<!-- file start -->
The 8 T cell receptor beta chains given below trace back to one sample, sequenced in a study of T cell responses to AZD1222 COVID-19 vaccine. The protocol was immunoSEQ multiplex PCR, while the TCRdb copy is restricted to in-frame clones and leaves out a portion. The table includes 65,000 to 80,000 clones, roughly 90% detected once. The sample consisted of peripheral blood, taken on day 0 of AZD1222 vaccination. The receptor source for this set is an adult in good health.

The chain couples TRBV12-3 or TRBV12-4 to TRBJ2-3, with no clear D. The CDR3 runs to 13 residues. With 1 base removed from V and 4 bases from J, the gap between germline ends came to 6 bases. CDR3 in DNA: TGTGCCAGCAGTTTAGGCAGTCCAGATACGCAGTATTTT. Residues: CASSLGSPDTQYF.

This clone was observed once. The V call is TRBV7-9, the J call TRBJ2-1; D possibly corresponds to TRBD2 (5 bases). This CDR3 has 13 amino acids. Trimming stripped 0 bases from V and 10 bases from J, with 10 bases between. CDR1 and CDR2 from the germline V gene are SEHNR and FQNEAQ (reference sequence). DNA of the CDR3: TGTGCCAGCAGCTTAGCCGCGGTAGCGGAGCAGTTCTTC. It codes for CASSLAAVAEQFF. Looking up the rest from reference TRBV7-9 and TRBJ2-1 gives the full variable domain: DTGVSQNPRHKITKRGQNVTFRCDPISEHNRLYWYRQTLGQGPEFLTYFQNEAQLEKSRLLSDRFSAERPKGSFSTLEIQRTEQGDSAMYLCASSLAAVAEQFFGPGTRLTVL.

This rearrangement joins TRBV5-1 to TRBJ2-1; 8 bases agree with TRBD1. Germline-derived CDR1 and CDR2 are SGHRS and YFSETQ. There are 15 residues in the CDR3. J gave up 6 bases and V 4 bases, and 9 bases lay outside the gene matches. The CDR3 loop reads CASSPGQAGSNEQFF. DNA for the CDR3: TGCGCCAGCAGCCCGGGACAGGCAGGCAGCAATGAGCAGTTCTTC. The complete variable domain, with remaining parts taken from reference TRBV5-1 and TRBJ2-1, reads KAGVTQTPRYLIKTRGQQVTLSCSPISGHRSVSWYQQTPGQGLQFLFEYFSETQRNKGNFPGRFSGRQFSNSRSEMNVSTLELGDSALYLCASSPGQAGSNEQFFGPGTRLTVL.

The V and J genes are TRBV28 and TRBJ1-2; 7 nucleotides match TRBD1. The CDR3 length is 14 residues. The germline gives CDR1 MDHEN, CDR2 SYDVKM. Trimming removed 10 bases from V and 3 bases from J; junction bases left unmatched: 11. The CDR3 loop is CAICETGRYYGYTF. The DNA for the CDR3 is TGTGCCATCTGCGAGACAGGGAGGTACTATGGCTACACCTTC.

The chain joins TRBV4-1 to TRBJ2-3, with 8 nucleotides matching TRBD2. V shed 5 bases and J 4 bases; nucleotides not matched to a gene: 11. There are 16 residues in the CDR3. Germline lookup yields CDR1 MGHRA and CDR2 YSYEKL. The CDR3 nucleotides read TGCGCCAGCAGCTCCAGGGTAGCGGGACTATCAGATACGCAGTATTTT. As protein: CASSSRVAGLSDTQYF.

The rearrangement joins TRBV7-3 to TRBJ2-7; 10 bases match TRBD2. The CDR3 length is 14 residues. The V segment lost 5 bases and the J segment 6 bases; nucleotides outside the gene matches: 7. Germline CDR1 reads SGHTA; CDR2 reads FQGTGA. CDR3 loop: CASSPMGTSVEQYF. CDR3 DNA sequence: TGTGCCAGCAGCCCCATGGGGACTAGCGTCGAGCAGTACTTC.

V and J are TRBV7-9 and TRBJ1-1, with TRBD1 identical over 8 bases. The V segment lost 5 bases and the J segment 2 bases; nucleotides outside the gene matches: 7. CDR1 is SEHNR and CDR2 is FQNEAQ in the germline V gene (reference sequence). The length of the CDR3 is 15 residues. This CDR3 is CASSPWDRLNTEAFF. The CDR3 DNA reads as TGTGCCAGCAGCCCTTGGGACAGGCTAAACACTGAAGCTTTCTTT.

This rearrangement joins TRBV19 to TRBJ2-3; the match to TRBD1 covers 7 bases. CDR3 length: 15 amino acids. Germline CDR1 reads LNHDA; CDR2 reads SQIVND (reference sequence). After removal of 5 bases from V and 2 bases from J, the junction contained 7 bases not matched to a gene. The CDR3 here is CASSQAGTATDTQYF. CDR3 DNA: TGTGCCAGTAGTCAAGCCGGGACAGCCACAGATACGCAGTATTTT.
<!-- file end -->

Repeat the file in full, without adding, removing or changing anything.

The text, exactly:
The 8 T cell receptor beta chains given below trace back to one sample, sequenced in a study of T cell responses to AZD1222 COVID-19 vaccine. The protocol was immunoSEQ multiplex PCR, while the TCRdb copy is restricted to in-frame clones and leaves out a portion. The table includes 65,000 to 80,000 clones, roughly 90% detected once. The sample consisted of peripheral blood, taken on day 0 of AZD1222 vaccination. The receptor source for this set is an adult in good health.

The chain couples TRBV12-3 or TRBV12-4 to TRBJ2-3, with no clear D. The CDR3 runs to 13 residues. With 1 base removed from V and 4 bases from J, the gap between germline ends came to 6 bases. CDR3 in DNA: TGTGCCAGCAGTTTAGGCAGTCCAGATACGCAGTATTTT. Residues: CASSLGSPDTQYF.

This clone was observed once. The V call is TRBV7-9, the J call TRBJ2-1; D possibly corresponds to TRBD2 (5 bases). This CDR3 has 13 amino acids. Trimming stripped 0 bases from V and 10 bases from J, with 10 bases between. CDR1 and CDR2 from the germline V gene are SEHNR and FQNEAQ (reference sequence). DNA of the CDR3: TGTGCCAGCAGCTTAGCCGCGGTAGCGGAGCAGTTCTTC. It codes for CASSLAAVAEQFF. Looking up the rest from reference TRBV7-9 and TRBJ2-1 gives the full variable domain: DTGVSQNPRHKITKRGQNVTFRCDPISEHNRLYWYRQTLGQGPEFLTYFQNEAQLEKSRLLSDRFSAERPKGSFSTLEIQRTEQGDSAMYLCASSLAAVAEQFFGPGTRLTVL.

This rearrangement joins TRBV5-1 to TRBJ2-1; 8 bases agree with TRBD1. Germline-derived CDR1 and CDR2 are SGHRS and YFSETQ. There are 15 residues in the CDR3. J gave up 6 bases and V 4 bases, and 9 bases lay outside the gene matches. The CDR3 loop reads CASSPGQAGSNEQFF. DNA for the CDR3: TGCGCCAGCAGCCCGGGACAGGCAGGCAGCAATGAGCAGTTCTTC. The complete variable domain, with remaining parts taken from reference TRBV5-1 and TRBJ2-1, reads KAGVTQTPRYLIKTRGQQVTLSCSPISGHRSVSWYQQTPGQGLQFLFEYFSETQRNKGNFPGRFSGRQFSNSRSEMNVSTLELGDSALYLCASSPGQAGSNEQFFGPGTRLTVL.

The V and J genes are TRBV28 and TRBJ1-2; 7 nucleotides match TRBD1. The CDR3 length is 14 residues. The germline gives CDR1 MDHEN, CDR2 SYDVKM. Trimming removed 10 bases from V and 3 bases from J; junction bases left unmatched: 11. The CDR3 loop is CAICETGRYYGYTF. The DNA for the CDR3 is TGTGCCATCTGCGAGACAGGGAGGTACTATGGCTACACCTTC.

The chain joins TRBV4-1 to TRBJ2-3, with 8 nucleotides matching TRBD2. V shed 5 bases and J 4 bases; nucleotides not matched to a gene: 11. There are 16 residues in the CDR3. Germline lookup yields CDR1 MGHRA and CDR2 YSYEKL. The CDR3 nucleotides read TGCGCCAGCAGCTCCAGGGTAGCGGGACTATCAGATACGCAGTATTTT. As protein: CASSSRVAGLSDTQYF.

The rearrangement joins TRBV7-3 to TRBJ2-7; 10 bases match TRBD2. The CDR3 length is 14 residues. The V segment lost 5 bases and the J segment 6 bases; nucleotides outside the gene matches: 7. Germline CDR1 reads SGHTA; CDR2 reads FQGTGA. CDR3 loop: CASSPMGTSVEQYF. CDR3 DNA sequence: TGTGCCAGCAGCCCCATGGGGACTAGCGTCGAGCAGTACTTC.

V and J are TRBV7-9 and TRBJ1-1, with TRBD1 identical over 8 bases. The V segment lost 5 bases and the J segment 2 bases; nucleotides outside the gene matches: 7. CDR1 is SEHNR and CDR2 is FQNEAQ in the germline V gene (reference sequence). The length of the CDR3 is 15 residues. This CDR3 is CASSPWDRLNTEAFF. The CDR3 DNA reads as TGTGCCAGCAGCCCTTGGGACAGGCTAAACACTGAAGCTTTCTTT.

This rearrangement joins TRBV19 to TRBJ2-3; the match to TRBD1 covers 7 bases. CDR3 length: 15 amino acids. Germline CDR1 reads LNHDA; CDR2 reads SQIVND (reference sequence). After removal of 5 bases from V and 2 bases from J, the junction contained 7 bases not matched to a gene. The CDR3 here is CASSQAGTATDTQYF. CDR3 DNA: TGTGCCAGTAGTCAAGCCGGGACAGCCACAGATACGCAGTATTTT.